U.S. stocks halted a global drop to extend a seventh weekly gain for the Standard & Poor’s 500 Index as JPMorgan Chase & Co. led banks higher after posting a record profit. Treasuries fell and corn jumped to a 29-month high.
The S&P 500 advanced 0.7 percent to 1,293.24 at 4 p.m. in New York, capping its longest weekly rally since 2007. The S&P 400 Midcap Index rose 0.7 percent to a record high. Ten-year Treasury yields rose three basis points to 3.33 percent, erasing an earlier five-point drop, and the Dollar Index slipped 0.1 percent. Corn capped a 9 percent five-day rally, its biggest weekly advance since October, on concern U.S. inventories are decreasing.
Financial shares had the biggest gain among 10 groups in the S&P 500, rising 1.7 percent collectively, as JPMorgan reported a 47 percent increase in fourth-quarter earnings after reducing reserves set aside to cover bad loans. The rally in banks overshadowed reports showing lower-than-estimated retail sales and consumer confidence.
“It’s the real world versus the rear-view mirror,” said Michael Holland, who oversees more than $4 billion as chairman of Holland & Co. in New York. “We have a great earnings picture, which is not a good case for the bears. That tells me that, even though we see some softness in today’s economic data, the real world of earnings shows the consumer is alive. There’s always going to be concern about Chinese demand. However, there’s no evidence they will make a mistake.”
The S&P 500 extended its weekly advance to 1.7 percent. JPMorgan rallied 1 percent after cutting provisions for future credit-card and real-estate losses, helping the bank post a $4.83 billion fourth-quarter profit. American Express Co. and Bank of America Corp. rallied more than 2.6 percent for the top gains in the Dow Jones Industrial Average.
The S&P 500 is heading for a decline, according to strategists at Royal Bank of Canada and JPMorgan Chase & Co., who disagreed on the timing in reports today. Higher-than- forecast jobless claims this week and China’s efforts to cool its economy may spur a “correction” this quarter, according to Myles Zyblock, chief institutional strategist at RBC Capital Markets. Thomas Lee at JPMorgan said the S&P 500 will continue to gain before peaking at about 1,333 in March or April.
Money managers Barton Biggs and David Winters predicted further gains. Winters, manager of two of the best-performing mutual funds over the past decade, said benchmark indexes may reach record highs as the government helps stimulate economic growth. Winters, who favors stocks in emerging economies in Asia such as Indonesia, Malaysia and South Korea, said many U.S. companies still look attractive. American equities will do “OK” this year, he said.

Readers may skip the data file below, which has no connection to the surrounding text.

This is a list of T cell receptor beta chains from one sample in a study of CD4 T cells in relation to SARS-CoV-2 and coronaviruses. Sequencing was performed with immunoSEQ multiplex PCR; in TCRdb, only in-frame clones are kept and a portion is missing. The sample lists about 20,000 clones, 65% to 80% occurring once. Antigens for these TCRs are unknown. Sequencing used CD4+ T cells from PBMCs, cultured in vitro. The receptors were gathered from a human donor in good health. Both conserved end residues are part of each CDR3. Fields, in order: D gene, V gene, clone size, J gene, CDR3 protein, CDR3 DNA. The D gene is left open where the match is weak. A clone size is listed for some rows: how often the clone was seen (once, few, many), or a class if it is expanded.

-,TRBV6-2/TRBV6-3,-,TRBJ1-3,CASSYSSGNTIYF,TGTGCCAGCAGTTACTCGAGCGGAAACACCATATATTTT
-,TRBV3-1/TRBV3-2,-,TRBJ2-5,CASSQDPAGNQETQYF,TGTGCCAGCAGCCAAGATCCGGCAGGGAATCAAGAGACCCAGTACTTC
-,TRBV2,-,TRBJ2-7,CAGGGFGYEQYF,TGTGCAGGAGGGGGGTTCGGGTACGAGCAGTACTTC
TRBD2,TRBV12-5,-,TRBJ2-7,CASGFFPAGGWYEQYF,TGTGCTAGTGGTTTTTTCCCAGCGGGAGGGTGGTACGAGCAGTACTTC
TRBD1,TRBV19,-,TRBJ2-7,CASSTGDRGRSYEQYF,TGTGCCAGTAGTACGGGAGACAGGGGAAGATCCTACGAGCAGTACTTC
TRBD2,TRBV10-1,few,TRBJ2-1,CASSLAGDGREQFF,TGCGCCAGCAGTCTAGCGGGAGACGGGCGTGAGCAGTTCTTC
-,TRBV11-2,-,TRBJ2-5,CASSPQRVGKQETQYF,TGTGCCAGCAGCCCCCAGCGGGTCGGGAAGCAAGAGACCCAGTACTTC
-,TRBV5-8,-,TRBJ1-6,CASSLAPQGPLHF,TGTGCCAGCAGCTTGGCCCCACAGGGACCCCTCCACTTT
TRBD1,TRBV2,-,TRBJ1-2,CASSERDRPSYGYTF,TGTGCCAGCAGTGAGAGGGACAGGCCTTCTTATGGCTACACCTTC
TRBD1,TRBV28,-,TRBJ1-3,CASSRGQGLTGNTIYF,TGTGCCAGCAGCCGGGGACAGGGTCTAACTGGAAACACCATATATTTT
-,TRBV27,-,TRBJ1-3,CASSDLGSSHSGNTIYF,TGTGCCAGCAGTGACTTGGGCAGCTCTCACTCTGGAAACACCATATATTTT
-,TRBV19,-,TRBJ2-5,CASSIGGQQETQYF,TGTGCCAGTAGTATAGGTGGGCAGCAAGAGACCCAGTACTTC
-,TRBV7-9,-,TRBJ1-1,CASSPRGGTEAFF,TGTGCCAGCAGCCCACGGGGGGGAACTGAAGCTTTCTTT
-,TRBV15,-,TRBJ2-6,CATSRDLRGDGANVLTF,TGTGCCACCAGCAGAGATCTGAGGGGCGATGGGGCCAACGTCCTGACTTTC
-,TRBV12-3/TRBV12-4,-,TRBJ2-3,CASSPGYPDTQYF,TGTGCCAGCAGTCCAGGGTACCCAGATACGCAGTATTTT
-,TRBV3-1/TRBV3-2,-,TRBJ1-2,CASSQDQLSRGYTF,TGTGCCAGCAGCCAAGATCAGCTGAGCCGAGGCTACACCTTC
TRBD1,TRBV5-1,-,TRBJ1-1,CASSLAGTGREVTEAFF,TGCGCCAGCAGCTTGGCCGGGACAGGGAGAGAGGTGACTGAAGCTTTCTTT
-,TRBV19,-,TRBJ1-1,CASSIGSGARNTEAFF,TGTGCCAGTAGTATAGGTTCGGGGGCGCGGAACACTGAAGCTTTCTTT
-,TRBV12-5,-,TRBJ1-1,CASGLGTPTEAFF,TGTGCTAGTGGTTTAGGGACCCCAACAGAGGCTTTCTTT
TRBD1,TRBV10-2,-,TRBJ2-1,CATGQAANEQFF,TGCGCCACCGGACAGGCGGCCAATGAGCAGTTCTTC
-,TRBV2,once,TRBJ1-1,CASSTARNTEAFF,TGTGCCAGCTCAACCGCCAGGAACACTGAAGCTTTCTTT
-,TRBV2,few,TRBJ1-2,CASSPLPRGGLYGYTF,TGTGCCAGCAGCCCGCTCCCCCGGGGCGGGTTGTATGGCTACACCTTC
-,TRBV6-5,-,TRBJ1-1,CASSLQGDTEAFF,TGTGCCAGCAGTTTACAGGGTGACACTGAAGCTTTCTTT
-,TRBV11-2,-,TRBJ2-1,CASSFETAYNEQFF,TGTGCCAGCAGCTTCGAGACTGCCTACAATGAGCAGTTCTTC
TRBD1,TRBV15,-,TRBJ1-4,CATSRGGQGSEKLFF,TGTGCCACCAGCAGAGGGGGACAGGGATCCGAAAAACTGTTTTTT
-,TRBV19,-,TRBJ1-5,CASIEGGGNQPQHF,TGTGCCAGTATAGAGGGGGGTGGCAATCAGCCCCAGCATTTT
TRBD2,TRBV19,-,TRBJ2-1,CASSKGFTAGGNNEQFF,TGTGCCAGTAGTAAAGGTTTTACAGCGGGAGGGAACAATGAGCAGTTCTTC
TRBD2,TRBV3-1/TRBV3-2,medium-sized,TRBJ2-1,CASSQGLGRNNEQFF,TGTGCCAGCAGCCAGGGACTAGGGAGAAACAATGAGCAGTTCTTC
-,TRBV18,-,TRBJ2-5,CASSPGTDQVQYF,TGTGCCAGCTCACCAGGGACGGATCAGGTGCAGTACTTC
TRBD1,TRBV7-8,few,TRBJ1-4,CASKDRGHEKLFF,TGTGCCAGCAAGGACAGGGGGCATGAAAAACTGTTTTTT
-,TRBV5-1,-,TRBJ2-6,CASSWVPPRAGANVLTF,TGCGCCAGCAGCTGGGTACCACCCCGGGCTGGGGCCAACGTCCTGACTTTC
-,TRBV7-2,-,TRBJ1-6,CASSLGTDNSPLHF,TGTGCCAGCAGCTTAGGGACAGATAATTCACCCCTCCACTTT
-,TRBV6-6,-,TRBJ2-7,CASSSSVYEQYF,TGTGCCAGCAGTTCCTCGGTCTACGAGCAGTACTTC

‘Next Move’ Up
“The next move in the U.S. stock market is going to be up,” said Biggs, 78, who runs New York-based hedge fund Traxis Partners LP, in an interview on Bloomberg Radio’ “The Hays Advantage,” with Kathleen Hays. “How much up? I don’t know. 10 percent if things are OK, 20 percent if the global economy really comes on strong.”
U.S. retail sales climbed in December by 0.6 percent, less than the 0.8 percent gain predicted in a Bloomberg survey, while the preliminary January reading of 72.7 in the Thomson Reuters/University of Michigan consumer-sentiment index trailed the median estimate of economists in a Bloomberg survey.
The U.S. consumer-price index increased 0.5 percent, more than the 0.4 percent median fore cast of economists in a survey. The so-called core rate, which excludes volatile food and fuel costs, rose 0.1 percent, in line with the median projection.
The Stoxx Europe 600 Index trimmed losses late in the session, paring its drop to 0.1 percent after an earlier 1 percent decline. Xstrata Plc, the world’s biggest exporter of thermal coal, and Anglo American Plc, a base-metals producer, fell at least 1.2 percent. ThyssenKrupp AG slid 3.2 percent after Chief Financial Officer Alan Hippe quit.
The MSCI Emerging Markets Index fell 0.3 percent, paring this week’s gain to 1.1 percent. India’s benchmark equity index retreated 1.7 percent to the lowest level in four months, bringing its decline from a Nov. 5 peak to 10 percent, the threshold for a so-called correction. The Shanghai Composite Index sank 1.3 percent before the central bank’s announcement. South Korea and Thailand raised interest rates this week to fight inflation.
Corn rose to a 29-month high and soybeans gained, capping the biggest weekly gains in at least six weeks as declining inventories in the U.S. increased concern that global supplies will lag behind demand. Corn erased earlier losses to climb as high as $6.52 a bushel. Soybean futures rose 0.5 percent to close at $14.225 a bushel in Chicago.
Commodity options traders have increased bearish bets to a record against an exchange-traded fund tracking energy and metals prices after a rally to a two-year high.
The open interest for puts to sell the iShares S&P GSCI Commodity-Indexed Trust doubled this week to a record 18,797 outstanding contracts, lifting the ratio of puts per call to a three-year high of 3.28-to-1. Traders betting on a 5.4 percent drop in five weeks lifted put volume to a record 7,915 contracts yesterday, 720 times the number of calls to buy.
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